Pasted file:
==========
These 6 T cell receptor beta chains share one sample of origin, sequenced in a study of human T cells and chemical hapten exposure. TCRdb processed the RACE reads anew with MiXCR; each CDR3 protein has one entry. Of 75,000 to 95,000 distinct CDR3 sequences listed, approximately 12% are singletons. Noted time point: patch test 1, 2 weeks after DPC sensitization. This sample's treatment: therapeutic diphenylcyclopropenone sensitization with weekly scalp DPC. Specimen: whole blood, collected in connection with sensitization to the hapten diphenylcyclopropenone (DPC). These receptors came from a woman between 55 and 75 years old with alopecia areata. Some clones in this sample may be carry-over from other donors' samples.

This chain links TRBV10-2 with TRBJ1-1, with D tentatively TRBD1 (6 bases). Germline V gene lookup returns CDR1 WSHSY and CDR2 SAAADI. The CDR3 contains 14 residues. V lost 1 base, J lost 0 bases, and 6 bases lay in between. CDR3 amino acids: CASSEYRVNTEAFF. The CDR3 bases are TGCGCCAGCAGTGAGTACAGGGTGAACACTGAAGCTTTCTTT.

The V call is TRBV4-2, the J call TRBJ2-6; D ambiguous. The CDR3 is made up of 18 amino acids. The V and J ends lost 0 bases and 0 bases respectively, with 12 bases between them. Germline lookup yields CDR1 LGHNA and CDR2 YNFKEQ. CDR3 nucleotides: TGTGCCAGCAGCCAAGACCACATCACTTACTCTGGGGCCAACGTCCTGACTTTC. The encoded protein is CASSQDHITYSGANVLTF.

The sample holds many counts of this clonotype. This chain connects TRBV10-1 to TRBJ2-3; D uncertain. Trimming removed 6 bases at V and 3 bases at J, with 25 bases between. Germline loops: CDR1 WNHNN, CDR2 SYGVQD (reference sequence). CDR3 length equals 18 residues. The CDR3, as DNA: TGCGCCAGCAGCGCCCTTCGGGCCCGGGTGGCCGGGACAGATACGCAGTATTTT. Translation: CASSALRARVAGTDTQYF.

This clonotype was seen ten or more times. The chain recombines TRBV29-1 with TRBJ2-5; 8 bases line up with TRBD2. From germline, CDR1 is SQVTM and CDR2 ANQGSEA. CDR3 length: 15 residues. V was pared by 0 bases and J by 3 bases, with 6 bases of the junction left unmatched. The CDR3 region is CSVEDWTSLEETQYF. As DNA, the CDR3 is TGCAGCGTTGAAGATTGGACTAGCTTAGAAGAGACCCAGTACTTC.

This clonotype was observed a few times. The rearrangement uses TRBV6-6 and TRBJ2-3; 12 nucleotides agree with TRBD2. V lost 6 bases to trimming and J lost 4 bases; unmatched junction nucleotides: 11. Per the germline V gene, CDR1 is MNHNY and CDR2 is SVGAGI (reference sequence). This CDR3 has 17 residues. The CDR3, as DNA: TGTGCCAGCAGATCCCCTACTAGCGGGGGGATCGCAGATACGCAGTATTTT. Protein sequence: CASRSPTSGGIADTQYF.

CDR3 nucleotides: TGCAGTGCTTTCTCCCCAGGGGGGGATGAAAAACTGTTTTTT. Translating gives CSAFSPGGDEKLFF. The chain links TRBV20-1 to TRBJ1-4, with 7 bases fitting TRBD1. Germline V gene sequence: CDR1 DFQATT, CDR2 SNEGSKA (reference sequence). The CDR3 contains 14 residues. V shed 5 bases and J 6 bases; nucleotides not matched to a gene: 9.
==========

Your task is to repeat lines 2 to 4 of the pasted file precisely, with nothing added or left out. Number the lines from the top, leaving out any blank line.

This chain links TRBV10-2 with TRBJ1-1, with D tentatively TRBD1 (6 bases). Germline V gene lookup returns CDR1 WSHSY and CDR2 SAAADI. The CDR3 contains 14 residues. V lost 1 base, J lost 0 bases, and 6 bases lay in between. CDR3 amino acids: CASSEYRVNTEAFF. The CDR3 bases are TGCGCCAGCAGTGAGTACAGGGTGAACACTGAAGCTTTCTTT.

The V call is TRBV4-2, the J call TRBJ2-6; D ambiguous. The CDR3 is made up of 18 amino acids. The V and J ends lost 0 bases and 0 bases respectively, with 12 bases between them. Germline lookup yields CDR1 LGHNA and CDR2 YNFKEQ. CDR3 nucleotides: TGTGCCAGCAGCCAAGACCACATCACTTACTCTGGGGCCAACGTCCTGACTTTC. The encoded protein is CASSQDHITYSGANVLTF.

The sample holds many counts of this clonotype. This chain connects TRBV10-1 to TRBJ2-3; D uncertain. Trimming removed 6 bases at V and 3 bases at J, with 25 bases between. Germline loops: CDR1 WNHNN, CDR2 SYGVQD (reference sequence). CDR3 length equals 18 residues. The CDR3, as DNA: TGCGCCAGCAGCGCCCTTCGGGCCCGGGTGGCCGGGACAGATACGCAGTATTTT. Translation: CASSALRARVAGTDTQYF.